European Commission issued marketing authorization to Gilead for the drug Biktarvy
June 25, the pharmaceutical company Gilead Sciences Inc. announced that the European Commission has granted permission for the sale in Europe of the ARV drug Biktarvy (bictegravir / emtricitabine / tenofovir alafenamide). The drug, intended for the treatment of HIV-1 in adults, combines of the novel integrase strand transfer inhibitor (INSTI) bictegravir with the already proven Descovy ARV (emtricitabine / tenofovir alafenamide).
In Europe, the drug will be used as a therapy in adult patients with HIV-1 who have not had resistance to the integrase-based virus in the past, as well as emtricitabine or tenofovir.
As explained in Gilead, Biktarvy has a convenient dosing, - one tablet once a day, - and has no food intake or baseline viral load or CD4 count restrictions.
“To help support the long-term health of people living with HIV, it is crucial to have regimens that deliver durable viral suppression with a high barrier to resistance,” said Professor Alan Winston, Professor of HIV and Genitourinary Medicine at Imperial College and Consultant Physician at St. Mary’s Hospital, London, UK.
“In clinical trials through 48 weeks, BIC/FTC/TAF has shown high efficacy and zero resistance. With convenient dosing and few pre-screening or ongoing monitoring requirements, it has the potential to simplify treatment initiation, and follow-up over time.”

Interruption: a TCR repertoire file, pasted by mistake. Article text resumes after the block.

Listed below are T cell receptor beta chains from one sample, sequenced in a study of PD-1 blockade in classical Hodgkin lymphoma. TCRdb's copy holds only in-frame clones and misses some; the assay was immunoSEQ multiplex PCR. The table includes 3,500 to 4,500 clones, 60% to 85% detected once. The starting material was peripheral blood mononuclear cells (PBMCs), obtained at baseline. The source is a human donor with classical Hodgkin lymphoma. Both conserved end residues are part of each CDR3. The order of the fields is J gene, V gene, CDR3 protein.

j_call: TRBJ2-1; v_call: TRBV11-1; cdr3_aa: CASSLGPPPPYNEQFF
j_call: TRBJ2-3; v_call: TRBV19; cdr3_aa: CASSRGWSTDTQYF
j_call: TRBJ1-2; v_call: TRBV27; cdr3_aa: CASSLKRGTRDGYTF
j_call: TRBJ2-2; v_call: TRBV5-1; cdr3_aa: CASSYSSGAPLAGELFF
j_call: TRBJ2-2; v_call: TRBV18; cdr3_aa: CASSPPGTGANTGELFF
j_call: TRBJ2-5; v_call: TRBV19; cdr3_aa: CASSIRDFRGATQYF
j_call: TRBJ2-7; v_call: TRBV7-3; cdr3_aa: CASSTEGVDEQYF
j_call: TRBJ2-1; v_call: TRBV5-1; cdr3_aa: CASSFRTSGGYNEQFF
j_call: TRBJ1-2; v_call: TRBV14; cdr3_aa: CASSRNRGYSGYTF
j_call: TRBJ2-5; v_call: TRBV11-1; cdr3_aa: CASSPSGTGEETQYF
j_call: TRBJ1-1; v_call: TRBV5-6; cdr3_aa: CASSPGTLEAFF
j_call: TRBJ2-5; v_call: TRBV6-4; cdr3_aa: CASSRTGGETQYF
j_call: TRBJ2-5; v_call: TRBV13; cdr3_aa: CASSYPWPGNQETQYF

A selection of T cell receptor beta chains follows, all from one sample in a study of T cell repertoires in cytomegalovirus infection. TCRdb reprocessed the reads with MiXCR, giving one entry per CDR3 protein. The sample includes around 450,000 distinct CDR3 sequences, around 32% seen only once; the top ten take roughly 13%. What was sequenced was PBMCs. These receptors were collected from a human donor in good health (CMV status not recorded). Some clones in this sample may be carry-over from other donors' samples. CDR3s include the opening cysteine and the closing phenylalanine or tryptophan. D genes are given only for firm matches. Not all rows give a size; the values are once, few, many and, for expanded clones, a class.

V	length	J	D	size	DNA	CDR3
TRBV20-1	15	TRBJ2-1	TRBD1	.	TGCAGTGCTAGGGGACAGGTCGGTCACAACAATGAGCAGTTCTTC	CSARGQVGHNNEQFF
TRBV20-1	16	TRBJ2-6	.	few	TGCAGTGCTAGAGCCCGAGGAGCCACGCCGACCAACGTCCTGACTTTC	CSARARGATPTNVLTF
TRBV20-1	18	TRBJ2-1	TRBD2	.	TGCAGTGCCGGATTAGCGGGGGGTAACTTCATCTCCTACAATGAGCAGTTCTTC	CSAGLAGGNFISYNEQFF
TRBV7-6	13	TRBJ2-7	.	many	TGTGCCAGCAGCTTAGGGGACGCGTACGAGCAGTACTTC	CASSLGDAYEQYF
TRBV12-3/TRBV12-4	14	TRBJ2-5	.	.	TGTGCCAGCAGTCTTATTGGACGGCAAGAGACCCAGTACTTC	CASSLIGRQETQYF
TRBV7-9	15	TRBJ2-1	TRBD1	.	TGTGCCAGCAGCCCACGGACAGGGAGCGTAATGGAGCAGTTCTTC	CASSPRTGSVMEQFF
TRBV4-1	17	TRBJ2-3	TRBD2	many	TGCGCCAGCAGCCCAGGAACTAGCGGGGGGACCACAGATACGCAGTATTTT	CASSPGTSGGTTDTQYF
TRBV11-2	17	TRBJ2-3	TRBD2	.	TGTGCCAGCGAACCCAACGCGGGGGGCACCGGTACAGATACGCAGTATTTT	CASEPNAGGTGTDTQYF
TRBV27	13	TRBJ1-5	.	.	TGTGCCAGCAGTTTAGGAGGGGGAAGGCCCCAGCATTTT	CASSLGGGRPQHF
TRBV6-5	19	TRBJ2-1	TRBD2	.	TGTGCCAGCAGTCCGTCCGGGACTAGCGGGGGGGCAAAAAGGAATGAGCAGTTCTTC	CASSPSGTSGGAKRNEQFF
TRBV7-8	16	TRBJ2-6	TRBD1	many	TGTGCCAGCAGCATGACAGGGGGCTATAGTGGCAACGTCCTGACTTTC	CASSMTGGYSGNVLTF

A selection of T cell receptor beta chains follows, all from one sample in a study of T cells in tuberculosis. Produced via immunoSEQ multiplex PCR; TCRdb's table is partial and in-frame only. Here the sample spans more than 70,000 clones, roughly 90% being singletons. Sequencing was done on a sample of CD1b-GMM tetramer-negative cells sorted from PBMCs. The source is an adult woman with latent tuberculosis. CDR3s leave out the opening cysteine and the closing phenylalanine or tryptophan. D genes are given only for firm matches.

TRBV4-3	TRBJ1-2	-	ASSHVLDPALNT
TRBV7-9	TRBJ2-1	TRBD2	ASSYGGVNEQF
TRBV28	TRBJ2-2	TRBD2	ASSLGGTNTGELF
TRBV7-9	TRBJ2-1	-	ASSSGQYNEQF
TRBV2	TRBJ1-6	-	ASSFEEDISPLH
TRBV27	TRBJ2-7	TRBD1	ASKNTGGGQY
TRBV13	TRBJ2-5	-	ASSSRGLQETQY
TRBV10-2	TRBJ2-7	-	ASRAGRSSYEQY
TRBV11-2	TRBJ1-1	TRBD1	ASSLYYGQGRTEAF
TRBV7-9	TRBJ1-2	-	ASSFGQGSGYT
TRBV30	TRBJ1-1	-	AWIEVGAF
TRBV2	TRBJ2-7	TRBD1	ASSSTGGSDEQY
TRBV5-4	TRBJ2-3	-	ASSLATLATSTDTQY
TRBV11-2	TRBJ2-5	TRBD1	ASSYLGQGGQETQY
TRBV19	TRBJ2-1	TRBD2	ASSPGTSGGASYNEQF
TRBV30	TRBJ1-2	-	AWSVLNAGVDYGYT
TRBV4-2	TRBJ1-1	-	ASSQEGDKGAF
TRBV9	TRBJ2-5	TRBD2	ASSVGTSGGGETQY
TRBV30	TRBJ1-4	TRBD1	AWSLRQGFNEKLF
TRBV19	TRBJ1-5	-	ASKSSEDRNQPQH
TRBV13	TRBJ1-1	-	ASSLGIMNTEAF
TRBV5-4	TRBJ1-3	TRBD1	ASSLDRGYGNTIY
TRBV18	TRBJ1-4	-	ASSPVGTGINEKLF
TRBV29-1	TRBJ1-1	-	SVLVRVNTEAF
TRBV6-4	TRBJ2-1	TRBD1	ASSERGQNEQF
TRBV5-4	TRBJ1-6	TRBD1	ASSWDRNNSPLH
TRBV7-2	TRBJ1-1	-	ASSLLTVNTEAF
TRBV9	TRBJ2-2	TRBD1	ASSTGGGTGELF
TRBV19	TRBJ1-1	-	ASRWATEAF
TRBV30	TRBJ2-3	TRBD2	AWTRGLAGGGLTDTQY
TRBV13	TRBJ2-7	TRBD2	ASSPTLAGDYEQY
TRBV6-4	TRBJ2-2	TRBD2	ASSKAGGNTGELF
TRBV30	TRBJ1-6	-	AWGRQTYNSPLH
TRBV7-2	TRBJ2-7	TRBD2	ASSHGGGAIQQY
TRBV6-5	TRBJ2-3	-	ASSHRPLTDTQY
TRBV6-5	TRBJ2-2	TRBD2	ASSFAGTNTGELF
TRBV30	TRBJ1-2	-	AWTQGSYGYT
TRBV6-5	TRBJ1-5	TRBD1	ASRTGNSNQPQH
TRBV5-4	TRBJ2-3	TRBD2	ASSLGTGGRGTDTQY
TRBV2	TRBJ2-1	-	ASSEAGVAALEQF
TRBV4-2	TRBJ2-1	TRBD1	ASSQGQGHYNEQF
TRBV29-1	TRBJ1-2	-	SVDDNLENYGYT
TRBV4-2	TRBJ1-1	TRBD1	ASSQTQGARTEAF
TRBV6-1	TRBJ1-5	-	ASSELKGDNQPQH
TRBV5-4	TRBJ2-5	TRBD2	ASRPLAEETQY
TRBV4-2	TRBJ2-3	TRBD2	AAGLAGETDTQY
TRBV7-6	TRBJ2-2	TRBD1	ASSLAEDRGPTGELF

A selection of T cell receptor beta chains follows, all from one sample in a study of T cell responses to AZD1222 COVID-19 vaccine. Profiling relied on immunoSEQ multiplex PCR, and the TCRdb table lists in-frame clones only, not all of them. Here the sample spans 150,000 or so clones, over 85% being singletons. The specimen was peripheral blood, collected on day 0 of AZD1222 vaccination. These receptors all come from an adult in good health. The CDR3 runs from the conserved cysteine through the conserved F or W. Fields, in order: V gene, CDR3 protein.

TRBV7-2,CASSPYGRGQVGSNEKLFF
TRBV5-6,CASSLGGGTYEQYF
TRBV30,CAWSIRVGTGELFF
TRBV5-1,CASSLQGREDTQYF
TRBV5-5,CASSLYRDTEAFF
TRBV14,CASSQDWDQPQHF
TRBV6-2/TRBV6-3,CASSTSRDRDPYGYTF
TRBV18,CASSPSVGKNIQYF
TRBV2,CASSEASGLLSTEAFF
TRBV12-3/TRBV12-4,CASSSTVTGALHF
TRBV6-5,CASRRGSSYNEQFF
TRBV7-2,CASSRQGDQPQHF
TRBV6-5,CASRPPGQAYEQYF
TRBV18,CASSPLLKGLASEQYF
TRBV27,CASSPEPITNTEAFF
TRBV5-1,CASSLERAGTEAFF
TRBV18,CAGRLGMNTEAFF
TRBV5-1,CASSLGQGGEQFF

The European Commission's decision is based on four current phase 3 studies: Studies 1489 and 1490 in native HIV +, and Studies 1844 and 1878 in adults with suppressed viral load. In the trials were involved 2415 people. The drug Biktarvy for 48 weeks reached the manufacturer's declared endpoints in all four studies.
At the same time, none of them reported any cases of resistance and refusal of participants to receive therapy because of side effects.
“We are pleased to offer BIC/FTC/TAF, the latest innovation in our comprehensive HIV research and development program, which encompasses prevention, treatment and cure,” said Andrew Cheng, MD, PhD, Chief Medical Officer, Gilead Sciences.
“The approval of BIC/FTC/TAF demonstrates our continued commitment to improving care for people living with HIV, and we look forward to working with health authorities across Europe to ensure that BIC/FTC/TAF is made widely available as soon as possible.”
According to the press release, additional studies of Biktarvy, not included in the marketing authorization application, among women, adolescents and children, are also ongoing.